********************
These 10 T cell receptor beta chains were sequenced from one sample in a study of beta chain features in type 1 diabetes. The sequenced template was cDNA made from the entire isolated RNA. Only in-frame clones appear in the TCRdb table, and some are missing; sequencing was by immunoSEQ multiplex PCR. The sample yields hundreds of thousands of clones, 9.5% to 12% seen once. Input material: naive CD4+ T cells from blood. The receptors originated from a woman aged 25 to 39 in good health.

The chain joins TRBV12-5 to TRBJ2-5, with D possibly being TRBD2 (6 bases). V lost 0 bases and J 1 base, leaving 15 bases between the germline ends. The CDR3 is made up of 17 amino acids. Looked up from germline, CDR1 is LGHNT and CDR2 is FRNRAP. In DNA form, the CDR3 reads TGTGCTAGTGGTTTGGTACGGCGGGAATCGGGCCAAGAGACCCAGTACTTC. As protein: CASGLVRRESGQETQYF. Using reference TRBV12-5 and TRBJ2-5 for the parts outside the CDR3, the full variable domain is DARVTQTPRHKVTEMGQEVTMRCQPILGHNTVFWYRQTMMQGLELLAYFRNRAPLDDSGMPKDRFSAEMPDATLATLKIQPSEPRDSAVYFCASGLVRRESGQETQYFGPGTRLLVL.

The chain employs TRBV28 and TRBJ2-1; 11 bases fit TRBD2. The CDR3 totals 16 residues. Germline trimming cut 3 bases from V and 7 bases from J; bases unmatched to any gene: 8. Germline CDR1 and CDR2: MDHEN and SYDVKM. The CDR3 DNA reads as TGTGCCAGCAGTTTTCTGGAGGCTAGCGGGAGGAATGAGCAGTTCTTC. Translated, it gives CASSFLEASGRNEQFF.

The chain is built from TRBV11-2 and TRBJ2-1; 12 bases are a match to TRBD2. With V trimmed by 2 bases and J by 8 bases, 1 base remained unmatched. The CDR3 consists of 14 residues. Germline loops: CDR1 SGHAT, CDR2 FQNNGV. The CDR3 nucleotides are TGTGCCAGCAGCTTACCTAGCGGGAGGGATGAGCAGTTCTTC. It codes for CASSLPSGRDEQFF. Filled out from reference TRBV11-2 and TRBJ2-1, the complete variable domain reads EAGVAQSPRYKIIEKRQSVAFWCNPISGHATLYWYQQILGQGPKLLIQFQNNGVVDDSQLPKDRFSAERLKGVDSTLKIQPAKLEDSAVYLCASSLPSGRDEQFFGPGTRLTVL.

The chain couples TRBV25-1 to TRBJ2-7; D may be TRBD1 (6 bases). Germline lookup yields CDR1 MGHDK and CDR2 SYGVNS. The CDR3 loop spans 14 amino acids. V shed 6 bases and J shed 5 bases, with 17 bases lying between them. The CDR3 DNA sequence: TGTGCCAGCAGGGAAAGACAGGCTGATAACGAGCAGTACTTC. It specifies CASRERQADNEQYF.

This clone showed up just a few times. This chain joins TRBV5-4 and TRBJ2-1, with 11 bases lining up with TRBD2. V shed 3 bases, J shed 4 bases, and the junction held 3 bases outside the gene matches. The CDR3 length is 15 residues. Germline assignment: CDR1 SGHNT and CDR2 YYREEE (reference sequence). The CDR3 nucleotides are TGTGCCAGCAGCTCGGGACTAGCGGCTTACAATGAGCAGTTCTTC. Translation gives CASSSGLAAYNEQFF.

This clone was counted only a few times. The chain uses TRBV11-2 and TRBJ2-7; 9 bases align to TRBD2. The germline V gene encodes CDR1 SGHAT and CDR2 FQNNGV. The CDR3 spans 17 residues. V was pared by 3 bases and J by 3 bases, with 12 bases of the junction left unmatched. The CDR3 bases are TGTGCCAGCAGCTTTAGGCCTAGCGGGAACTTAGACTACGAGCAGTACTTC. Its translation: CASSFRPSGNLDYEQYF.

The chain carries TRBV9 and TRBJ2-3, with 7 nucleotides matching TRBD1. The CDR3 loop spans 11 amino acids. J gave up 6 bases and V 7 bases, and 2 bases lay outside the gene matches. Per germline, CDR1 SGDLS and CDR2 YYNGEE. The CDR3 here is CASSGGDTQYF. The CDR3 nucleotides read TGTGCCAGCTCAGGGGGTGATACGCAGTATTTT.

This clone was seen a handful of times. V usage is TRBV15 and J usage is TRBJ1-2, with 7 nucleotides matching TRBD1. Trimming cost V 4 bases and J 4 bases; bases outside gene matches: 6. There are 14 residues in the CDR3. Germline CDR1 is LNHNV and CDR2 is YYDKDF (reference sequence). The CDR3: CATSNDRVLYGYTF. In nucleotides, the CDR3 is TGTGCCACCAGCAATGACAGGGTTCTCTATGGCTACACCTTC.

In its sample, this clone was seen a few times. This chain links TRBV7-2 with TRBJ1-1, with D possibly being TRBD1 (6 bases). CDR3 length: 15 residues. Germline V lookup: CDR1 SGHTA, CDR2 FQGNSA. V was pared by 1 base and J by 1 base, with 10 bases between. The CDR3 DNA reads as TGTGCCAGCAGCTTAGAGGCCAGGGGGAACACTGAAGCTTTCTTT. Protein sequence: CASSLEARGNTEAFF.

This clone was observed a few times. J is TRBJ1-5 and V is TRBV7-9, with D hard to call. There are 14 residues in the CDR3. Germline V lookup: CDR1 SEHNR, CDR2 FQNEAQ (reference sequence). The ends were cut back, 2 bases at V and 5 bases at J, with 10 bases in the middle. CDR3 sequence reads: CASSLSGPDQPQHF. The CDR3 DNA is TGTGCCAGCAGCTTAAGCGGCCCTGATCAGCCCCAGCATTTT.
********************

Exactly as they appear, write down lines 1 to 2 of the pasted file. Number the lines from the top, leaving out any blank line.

These 10 T cell receptor beta chains were sequenced from one sample in a study of beta chain features in type 1 diabetes. The sequenced template was cDNA made from the entire isolated RNA. Only in-frame clones appear in the TCRdb table, and some are missing; sequencing was by immunoSEQ multiplex PCR. The sample yields hundreds of thousands of clones, 9.5% to 12% seen once. Input material: naive CD4+ T cells from blood. The receptors originated from a woman aged 25 to 39 in good health.

The chain joins TRBV12-5 to TRBJ2-5, with D possibly being TRBD2 (6 bases). V lost 0 bases and J 1 base, leaving 15 bases between the germline ends. The CDR3 is made up of 17 amino acids. Looked up from germline, CDR1 is LGHNT and CDR2 is FRNRAP. In DNA form, the CDR3 reads TGTGCTAGTGGTTTGGTACGGCGGGAATCGGGCCAAGAGACCCAGTACTTC. As protein: CASGLVRRESGQETQYF. Using reference TRBV12-5 and TRBJ2-5 for the parts outside the CDR3, the full variable domain is DARVTQTPRHKVTEMGQEVTMRCQPILGHNTVFWYRQTMMQGLELLAYFRNRAPLDDSGMPKDRFSAEMPDATLATLKIQPSEPRDSAVYFCASGLVRRESGQETQYFGPGTRLLVL.